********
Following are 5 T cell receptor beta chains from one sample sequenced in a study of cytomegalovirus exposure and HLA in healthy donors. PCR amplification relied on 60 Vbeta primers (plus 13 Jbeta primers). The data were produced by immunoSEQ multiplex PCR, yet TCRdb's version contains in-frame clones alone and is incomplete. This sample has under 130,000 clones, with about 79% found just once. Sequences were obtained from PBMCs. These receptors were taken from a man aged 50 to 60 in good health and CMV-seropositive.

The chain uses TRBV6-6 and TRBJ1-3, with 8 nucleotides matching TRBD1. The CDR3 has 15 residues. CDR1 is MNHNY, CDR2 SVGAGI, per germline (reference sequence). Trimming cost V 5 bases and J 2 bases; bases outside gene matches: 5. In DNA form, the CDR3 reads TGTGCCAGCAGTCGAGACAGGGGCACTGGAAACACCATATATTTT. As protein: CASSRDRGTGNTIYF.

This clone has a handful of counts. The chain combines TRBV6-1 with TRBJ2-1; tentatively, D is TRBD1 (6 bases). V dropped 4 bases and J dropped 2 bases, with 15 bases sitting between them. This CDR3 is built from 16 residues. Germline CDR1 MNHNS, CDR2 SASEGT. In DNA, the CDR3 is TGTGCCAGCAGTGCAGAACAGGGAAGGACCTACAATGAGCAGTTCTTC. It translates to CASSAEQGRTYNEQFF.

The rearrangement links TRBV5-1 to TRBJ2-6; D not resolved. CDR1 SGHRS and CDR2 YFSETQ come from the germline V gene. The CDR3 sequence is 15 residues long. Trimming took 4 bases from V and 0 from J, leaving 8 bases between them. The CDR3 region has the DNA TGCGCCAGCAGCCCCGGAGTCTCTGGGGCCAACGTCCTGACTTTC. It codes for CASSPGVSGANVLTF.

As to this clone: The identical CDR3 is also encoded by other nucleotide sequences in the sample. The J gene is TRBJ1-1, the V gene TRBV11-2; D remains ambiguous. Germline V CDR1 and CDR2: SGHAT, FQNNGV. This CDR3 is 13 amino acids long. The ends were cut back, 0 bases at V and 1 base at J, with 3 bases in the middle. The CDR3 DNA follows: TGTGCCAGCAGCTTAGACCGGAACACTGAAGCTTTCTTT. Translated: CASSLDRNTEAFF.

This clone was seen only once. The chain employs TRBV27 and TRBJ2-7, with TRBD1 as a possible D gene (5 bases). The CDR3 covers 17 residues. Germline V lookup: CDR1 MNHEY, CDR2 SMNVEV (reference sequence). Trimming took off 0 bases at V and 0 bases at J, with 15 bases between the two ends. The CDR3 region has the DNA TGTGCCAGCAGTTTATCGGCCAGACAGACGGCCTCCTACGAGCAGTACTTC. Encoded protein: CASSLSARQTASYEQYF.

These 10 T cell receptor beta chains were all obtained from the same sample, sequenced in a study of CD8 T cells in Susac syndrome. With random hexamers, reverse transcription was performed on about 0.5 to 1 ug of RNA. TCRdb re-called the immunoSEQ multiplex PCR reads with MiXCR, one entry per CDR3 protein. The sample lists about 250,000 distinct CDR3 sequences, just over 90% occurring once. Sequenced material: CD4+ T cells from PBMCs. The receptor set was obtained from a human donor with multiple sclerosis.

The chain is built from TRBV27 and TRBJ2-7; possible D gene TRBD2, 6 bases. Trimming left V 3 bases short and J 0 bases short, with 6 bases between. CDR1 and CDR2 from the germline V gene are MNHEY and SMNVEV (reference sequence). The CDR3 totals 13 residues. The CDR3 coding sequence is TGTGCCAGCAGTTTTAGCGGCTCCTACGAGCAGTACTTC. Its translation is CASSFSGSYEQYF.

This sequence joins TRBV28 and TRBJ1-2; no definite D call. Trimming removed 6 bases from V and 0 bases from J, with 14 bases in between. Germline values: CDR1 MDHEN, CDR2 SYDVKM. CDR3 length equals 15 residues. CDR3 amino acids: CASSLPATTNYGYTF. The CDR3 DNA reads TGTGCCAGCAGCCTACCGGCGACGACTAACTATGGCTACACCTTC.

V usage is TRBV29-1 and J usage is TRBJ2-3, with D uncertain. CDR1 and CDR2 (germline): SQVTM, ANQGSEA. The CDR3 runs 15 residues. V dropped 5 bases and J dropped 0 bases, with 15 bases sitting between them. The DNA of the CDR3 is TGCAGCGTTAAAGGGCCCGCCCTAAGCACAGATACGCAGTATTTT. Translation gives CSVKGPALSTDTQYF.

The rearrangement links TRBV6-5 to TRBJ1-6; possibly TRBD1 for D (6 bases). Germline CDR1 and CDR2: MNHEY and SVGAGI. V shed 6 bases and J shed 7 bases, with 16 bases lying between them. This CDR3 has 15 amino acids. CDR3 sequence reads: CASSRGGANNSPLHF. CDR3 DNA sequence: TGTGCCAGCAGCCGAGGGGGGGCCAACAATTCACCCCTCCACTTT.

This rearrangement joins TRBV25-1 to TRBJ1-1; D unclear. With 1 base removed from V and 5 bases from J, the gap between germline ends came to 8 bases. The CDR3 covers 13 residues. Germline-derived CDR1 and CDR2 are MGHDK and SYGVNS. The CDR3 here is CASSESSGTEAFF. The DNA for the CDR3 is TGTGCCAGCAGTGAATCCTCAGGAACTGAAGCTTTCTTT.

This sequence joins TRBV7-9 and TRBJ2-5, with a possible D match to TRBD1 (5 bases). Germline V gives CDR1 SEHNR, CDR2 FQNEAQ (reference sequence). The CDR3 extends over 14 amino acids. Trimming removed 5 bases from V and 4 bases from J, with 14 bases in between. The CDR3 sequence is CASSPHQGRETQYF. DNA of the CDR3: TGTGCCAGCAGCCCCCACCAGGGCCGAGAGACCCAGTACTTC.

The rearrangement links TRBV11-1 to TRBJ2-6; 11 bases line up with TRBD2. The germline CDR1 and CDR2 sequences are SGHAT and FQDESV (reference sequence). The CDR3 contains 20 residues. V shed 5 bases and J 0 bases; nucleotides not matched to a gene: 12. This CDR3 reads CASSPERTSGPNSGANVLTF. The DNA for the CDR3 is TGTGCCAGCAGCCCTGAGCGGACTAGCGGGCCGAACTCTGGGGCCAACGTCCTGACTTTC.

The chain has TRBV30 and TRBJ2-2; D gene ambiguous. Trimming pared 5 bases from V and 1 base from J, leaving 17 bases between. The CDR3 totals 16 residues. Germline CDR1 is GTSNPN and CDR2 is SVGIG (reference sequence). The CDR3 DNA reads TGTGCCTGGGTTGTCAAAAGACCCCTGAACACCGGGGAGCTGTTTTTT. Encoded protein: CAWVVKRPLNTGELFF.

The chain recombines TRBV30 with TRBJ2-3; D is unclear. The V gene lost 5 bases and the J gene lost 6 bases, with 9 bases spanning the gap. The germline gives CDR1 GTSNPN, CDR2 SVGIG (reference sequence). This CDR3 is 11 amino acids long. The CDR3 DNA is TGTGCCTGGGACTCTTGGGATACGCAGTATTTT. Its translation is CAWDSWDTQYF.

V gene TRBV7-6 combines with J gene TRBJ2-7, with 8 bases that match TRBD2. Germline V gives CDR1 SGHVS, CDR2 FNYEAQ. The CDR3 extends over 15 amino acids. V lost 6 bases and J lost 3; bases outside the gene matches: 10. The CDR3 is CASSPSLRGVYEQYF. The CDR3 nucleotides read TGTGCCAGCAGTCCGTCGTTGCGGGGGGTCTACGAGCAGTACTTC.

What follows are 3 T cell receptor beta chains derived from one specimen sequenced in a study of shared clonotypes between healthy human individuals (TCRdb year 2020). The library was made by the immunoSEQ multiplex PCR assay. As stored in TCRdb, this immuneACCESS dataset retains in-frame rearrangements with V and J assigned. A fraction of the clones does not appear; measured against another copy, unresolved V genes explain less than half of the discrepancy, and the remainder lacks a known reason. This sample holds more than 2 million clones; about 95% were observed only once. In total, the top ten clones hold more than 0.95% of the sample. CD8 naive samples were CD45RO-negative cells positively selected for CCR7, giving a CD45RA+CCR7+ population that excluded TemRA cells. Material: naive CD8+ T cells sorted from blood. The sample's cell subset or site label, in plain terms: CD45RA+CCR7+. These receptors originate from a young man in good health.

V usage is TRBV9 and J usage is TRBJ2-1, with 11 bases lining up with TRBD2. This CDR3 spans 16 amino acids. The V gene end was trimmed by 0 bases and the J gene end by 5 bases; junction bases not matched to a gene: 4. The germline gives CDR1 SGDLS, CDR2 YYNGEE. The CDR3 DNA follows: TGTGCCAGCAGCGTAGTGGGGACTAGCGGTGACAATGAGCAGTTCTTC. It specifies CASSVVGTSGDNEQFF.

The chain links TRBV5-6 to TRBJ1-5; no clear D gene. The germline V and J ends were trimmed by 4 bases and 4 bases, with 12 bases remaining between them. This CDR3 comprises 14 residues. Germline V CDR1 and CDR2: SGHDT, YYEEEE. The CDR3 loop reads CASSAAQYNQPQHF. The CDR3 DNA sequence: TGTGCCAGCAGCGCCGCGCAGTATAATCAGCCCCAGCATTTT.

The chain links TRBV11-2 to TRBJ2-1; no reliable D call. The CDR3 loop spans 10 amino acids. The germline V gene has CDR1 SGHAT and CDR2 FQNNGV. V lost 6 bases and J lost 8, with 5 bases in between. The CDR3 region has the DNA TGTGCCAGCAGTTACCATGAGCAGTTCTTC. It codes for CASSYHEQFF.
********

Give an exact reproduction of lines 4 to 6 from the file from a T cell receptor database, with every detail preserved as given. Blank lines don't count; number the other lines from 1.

The rearrangement links TRBV5-1 to TRBJ2-6; D not resolved. CDR1 SGHRS and CDR2 YFSETQ come from the germline V gene. The CDR3 sequence is 15 residues long. Trimming took 4 bases from V and 0 from J, leaving 8 bases between them. The CDR3 region has the DNA TGCGCCAGCAGCCCCGGAGTCTCTGGGGCCAACGTCCTGACTTTC. It codes for CASSPGVSGANVLTF.

As to this clone: The identical CDR3 is also encoded by other nucleotide sequences in the sample. The J gene is TRBJ1-1, the V gene TRBV11-2; D remains ambiguous. Germline V CDR1 and CDR2: SGHAT, FQNNGV. This CDR3 is 13 amino acids long. The ends were cut back, 0 bases at V and 1 base at J, with 3 bases in the middle. The CDR3 DNA follows: TGTGCCAGCAGCTTAGACCGGAACACTGAAGCTTTCTTT. Translated: CASSLDRNTEAFF.

This clone was seen only once. The chain employs TRBV27 and TRBJ2-7, with TRBD1 as a possible D gene (5 bases). The CDR3 covers 17 residues. Germline V lookup: CDR1 MNHEY, CDR2 SMNVEV (reference sequence). Trimming took off 0 bases at V and 0 bases at J, with 15 bases between the two ends. The CDR3 region has the DNA TGTGCCAGCAGTTTATCGGCCAGACAGACGGCCTCCTACGAGCAGTACTTC. Encoded protein: CASSLSARQTASYEQYF.